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  • Re: The Daft Report Q4 2006

    Posted By: midlands person Date: Tuesday February 6, 2007 @09:10PM

    in reading comments through out this section it's likely that a correction in the market is happening. i'm based in a large midlands town i have noticed house prices coming down over the last six months. houses selling in new developments are dearer than those selling second hand in the same development (10-12% difference) these are investors getting out of the market for a quick sale and taking some profit with them. at the moment there are a lot of ex-rentals for sale in the town. not a good sign. last summer i could have sold my own house mid 500k now i would be struggling mid to high 400k vast difference but still i consider way over priced. for me i'm lucky that i have been living here many years and that i probably wont move or sell, but for those not so blessed buying into this market now must be a nightmare with such high repayments over such a long period. i hope these people now will hold back, NOT allow greedy investors cash in their chips and get rich of you. please allow the correction dont mind those idiots of investors out there trying to get your money. "if you are an investor you take down's with the up's"

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  • Re: The Daft Report Q4 2006

    Posted By: Jason7 Date: Thursday February 8, 2007 @03:05PM

    Another guaranteed 0.25% rise in mortage interest rates in March(ECB today announced) , the final death knell for the Irish Property market?

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  • Re: The Daft Report Q4 2006

    Posted By: Paul Murphy Date: Thursday February 8, 2007 @04:33PM

    Thanks Jason,keep us posted and let us know when that famous bell finally tolls!

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  • Re: The Daft Report Q4 2006

    Posted By: TheOrb Date: Thursday February 8, 2007 @05:29PM

    €2,000 a month to rent 2 bed apartment in Mount st annes , Paul Murphy do you think that 90,000 Poles working in Spar are going to be pushing demand in here . ?? The places were these min wage workers rent( finglass , phibsborough) are already down 10% , who is going to be pusing this rental demand in the leafy south side that you talk about ??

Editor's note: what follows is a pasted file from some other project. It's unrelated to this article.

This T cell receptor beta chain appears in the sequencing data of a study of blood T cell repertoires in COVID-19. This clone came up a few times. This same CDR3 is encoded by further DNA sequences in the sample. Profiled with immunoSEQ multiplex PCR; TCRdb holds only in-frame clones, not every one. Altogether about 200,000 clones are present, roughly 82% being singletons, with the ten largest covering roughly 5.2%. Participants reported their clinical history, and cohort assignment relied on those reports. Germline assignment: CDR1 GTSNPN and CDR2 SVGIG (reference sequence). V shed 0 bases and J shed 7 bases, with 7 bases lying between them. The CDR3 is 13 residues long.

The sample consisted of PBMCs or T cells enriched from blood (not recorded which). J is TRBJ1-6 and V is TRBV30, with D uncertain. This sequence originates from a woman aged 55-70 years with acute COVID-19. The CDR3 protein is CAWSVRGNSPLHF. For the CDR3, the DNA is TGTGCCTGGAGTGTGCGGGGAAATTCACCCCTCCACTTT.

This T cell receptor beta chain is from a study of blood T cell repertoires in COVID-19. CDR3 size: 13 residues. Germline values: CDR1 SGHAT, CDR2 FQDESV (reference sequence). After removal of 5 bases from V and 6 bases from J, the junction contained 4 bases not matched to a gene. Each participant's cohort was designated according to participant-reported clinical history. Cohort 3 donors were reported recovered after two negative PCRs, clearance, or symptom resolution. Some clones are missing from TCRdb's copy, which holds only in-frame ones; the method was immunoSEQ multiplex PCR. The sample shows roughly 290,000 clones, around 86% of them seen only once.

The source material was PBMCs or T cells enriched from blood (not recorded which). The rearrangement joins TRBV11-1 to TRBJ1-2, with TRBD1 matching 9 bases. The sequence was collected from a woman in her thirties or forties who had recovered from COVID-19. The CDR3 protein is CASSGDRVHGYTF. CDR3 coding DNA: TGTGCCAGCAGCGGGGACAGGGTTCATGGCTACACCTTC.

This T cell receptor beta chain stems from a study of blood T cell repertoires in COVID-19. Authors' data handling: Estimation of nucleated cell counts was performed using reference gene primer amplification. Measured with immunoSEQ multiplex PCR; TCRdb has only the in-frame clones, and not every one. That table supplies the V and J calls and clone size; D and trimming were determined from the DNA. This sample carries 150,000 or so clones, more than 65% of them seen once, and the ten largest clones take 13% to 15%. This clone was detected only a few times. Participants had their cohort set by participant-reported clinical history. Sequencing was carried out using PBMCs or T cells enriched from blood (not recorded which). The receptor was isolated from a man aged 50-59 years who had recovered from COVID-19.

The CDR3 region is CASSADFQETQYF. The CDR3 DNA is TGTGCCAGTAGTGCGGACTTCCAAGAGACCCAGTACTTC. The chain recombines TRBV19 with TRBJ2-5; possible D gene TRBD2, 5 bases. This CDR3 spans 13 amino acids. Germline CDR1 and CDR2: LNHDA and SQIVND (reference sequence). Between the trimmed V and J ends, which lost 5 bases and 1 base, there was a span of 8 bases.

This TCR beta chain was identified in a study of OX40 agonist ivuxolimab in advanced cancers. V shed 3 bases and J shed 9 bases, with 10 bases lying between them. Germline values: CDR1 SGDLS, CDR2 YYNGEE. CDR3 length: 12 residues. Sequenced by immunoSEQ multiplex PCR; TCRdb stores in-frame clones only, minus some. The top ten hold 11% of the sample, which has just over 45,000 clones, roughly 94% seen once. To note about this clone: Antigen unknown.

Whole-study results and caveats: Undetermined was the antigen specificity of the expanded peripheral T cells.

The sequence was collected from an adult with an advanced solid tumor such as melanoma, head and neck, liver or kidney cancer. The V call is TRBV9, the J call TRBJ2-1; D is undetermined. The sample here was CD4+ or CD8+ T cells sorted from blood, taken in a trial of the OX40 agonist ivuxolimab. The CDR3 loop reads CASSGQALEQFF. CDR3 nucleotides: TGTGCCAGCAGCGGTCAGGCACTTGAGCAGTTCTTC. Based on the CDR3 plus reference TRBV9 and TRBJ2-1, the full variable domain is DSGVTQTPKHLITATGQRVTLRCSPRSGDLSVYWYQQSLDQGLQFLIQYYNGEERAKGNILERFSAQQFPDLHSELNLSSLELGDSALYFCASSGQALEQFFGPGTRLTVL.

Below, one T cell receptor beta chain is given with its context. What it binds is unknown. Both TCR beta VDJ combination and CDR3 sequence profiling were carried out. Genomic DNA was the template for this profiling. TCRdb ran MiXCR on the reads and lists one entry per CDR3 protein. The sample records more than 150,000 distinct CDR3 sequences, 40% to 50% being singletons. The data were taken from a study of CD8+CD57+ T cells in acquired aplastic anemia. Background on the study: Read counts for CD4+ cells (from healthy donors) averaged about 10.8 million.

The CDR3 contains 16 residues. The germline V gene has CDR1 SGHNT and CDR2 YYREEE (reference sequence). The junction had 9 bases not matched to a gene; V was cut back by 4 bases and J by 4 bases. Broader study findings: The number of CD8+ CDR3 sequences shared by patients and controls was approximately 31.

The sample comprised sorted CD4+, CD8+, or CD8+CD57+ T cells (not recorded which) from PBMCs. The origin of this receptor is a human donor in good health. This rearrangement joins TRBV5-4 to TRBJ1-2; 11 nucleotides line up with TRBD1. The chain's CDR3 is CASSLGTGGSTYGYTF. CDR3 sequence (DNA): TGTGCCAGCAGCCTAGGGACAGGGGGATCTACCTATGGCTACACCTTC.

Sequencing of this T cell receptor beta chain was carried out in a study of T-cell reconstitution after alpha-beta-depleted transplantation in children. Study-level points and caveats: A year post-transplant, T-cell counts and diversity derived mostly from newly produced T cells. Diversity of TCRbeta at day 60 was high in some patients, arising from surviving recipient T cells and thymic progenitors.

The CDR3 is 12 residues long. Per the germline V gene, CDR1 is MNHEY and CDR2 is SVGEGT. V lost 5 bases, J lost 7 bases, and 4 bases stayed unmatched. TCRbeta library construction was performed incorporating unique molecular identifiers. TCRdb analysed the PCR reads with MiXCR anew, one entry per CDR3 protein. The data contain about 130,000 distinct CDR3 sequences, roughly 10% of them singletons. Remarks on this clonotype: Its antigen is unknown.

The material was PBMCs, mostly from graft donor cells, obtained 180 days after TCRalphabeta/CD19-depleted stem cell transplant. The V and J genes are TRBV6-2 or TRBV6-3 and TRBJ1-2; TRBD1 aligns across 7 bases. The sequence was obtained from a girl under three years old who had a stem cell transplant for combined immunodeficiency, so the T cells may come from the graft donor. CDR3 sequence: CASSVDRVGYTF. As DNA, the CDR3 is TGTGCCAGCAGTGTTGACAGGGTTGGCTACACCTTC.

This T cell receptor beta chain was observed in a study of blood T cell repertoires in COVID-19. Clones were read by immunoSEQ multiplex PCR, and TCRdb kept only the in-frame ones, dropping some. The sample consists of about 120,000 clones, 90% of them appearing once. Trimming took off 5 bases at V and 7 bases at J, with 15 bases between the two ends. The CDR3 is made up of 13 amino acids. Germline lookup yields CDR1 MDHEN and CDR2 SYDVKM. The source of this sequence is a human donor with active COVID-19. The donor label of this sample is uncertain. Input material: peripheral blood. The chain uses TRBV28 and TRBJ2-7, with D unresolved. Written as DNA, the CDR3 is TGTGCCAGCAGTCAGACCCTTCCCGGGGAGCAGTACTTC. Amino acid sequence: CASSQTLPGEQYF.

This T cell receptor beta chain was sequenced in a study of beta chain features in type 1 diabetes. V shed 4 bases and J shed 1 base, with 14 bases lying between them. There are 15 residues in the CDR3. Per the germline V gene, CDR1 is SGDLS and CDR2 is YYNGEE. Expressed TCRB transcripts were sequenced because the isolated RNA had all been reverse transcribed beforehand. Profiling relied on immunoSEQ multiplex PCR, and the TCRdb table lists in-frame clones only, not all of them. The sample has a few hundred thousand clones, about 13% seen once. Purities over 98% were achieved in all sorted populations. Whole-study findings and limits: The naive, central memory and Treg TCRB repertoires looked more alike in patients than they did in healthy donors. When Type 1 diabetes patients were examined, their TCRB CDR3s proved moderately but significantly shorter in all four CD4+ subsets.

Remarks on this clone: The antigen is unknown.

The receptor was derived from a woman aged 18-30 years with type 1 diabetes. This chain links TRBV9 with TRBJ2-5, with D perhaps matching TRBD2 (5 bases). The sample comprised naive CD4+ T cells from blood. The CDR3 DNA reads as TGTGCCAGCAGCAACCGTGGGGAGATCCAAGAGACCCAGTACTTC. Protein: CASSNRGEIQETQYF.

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  • Re: The Daft Report Q4 2006

    Posted By: the mystery man Date: Friday February 9, 2007 @10:02AM

    Good man jason,thanks for letting us know.If you hear any other whispers going around the ecb will you let us know good and early.I hear you are also have sources in the US as i see in a previous comment that you have heard "noises coming from the fed".If you become privy to any more noises from either the fed or the ecb will you be sure to let us all know

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  • Re: The Daft Report Q4 2006

    Posted By: Anonymous Poster Date: Thursday February 8, 2007 @07:38PM

    I’d love to know where Paul gets his information because it’s not from the Financial Markets. The future’s market is currently pricing in a 75% chance of base rate reaching 4% by the end of 2007, and has done for some time (even before the hawish tones coming out of the ECB today). Also you can’t use the 3-Month rate as a predictor of the direction of base rate in the medium term.

    Let’s face facts. A house market crash is in no ones interests, not first time buyers, not existing home owners and definitely not vested interests. When you consider the amount of people employed in the construction industry, the amount of Government revenue (both direct and indirect) dependent on this sector and the fact that Ireland no longer controls its monetary policy (and therefore can’t respond in the A-typical way to a house market crash, i.e. cut interest rates to stabilise the economy) a major house market crash would be disastrous for this country. All the people hoping/promoting a house market crash may find if they get what they wish for they could end of being out of a job as a result.

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  • Re: The Daft Report Q4 2006

    Posted By: James Date: Thursday February 8, 2007 @08:46PM

    I really resent the begrudgers who are actually wishing Ireland into a recession. None of you remember the bleak times of the seventies and eighties when tens of thousands emigrated.

    I bought my house in 1994 having lived for ten years in USA and South Africa. All I wanted to do was come come.

    Now I want my children to be able to afford houses but more importantly I wish them a prosperous Ireland. Shame on the begrudgers for wishing a property downturn and all that will bring.

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  • Re: The Daft Report Q4 2006

    Posted By: TheOrb Date: Friday February 9, 2007 @03:40PM

    Right lets look at some of the facts as to why the Irish economy/property market is in serious trouble :

    1) The National Competitiveness Council has said that the underlying source of our current buoyant growth has shifted from exports towards construction activity and consumer demand.
    2) The construction sectors accounts for 24% of GDP compared to an EU average of 12%